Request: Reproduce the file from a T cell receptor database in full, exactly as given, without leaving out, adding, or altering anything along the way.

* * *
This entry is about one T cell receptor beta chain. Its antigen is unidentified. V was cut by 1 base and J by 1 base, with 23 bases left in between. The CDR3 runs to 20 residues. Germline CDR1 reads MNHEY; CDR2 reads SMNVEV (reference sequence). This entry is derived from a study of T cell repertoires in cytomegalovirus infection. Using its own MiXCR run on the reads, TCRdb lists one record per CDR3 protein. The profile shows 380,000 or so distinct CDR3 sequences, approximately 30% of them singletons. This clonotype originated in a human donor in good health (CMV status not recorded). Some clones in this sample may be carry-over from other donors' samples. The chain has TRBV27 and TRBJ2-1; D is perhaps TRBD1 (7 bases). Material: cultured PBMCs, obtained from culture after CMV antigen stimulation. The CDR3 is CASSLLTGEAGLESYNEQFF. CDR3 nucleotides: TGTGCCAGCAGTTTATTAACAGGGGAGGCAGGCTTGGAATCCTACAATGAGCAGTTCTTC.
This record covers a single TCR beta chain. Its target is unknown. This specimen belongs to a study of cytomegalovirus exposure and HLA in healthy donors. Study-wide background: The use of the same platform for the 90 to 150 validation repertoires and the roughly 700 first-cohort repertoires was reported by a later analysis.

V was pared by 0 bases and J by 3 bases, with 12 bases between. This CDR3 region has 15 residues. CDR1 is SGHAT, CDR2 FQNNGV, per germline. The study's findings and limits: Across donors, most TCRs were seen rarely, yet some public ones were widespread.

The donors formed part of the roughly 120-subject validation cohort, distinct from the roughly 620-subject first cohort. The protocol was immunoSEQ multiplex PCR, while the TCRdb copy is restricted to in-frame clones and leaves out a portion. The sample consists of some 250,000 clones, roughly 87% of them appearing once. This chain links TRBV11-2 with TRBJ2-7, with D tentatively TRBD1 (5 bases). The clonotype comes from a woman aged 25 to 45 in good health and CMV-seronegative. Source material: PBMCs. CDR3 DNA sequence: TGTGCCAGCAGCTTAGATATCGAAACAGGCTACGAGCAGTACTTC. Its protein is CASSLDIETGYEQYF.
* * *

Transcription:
This entry is about one T cell receptor beta chain. Its antigen is unidentified. V was cut by 1 base and J by 1 base, with 23 bases left in between. The CDR3 runs to 20 residues. Germline CDR1 reads MNHEY; CDR2 reads SMNVEV (reference sequence). This entry is derived from a study of T cell repertoires in cytomegalovirus infection. Using its own MiXCR run on the reads, TCRdb lists one record per CDR3 protein. The profile shows 380,000 or so distinct CDR3 sequences, approximately 30% of them singletons. This clonotype originated in a human donor in good health (CMV status not recorded). Some clones in this sample may be carry-over from other donors' samples. The chain has TRBV27 and TRBJ2-1; D is perhaps TRBD1 (7 bases). Material: cultured PBMCs, obtained from culture after CMV antigen stimulation. The CDR3 is CASSLLTGEAGLESYNEQFF. CDR3 nucleotides: TGTGCCAGCAGTTTATTAACAGGGGAGGCAGGCTTGGAATCCTACAATGAGCAGTTCTTC.
This record covers a single TCR beta chain. Its target is unknown. This specimen belongs to a study of cytomegalovirus exposure and HLA in healthy donors. Study-wide background: The use of the same platform for the 90 to 150 validation repertoires and the roughly 700 first-cohort repertoires was reported by a later analysis.

V was pared by 0 bases and J by 3 bases, with 12 bases between. This CDR3 region has 15 residues. CDR1 is SGHAT, CDR2 FQNNGV, per germline. The study's findings and limits: Across donors, most TCRs were seen rarely, yet some public ones were widespread.

The donors formed part of the roughly 120-subject validation cohort, distinct from the roughly 620-subject first cohort. The protocol was immunoSEQ multiplex PCR, while the TCRdb copy is restricted to in-frame clones and leaves out a portion. The sample consists of some 250,000 clones, roughly 87% of them appearing once. This chain links TRBV11-2 with TRBJ2-7, with D tentatively TRBD1 (5 bases). The clonotype comes from a woman aged 25 to 45 in good health and CMV-seronegative. Source material: PBMCs. CDR3 DNA sequence: TGTGCCAGCAGCTTAGATATCGAAACAGGCTACGAGCAGTACTTC. Its protein is CASSLDIETGYEQYF.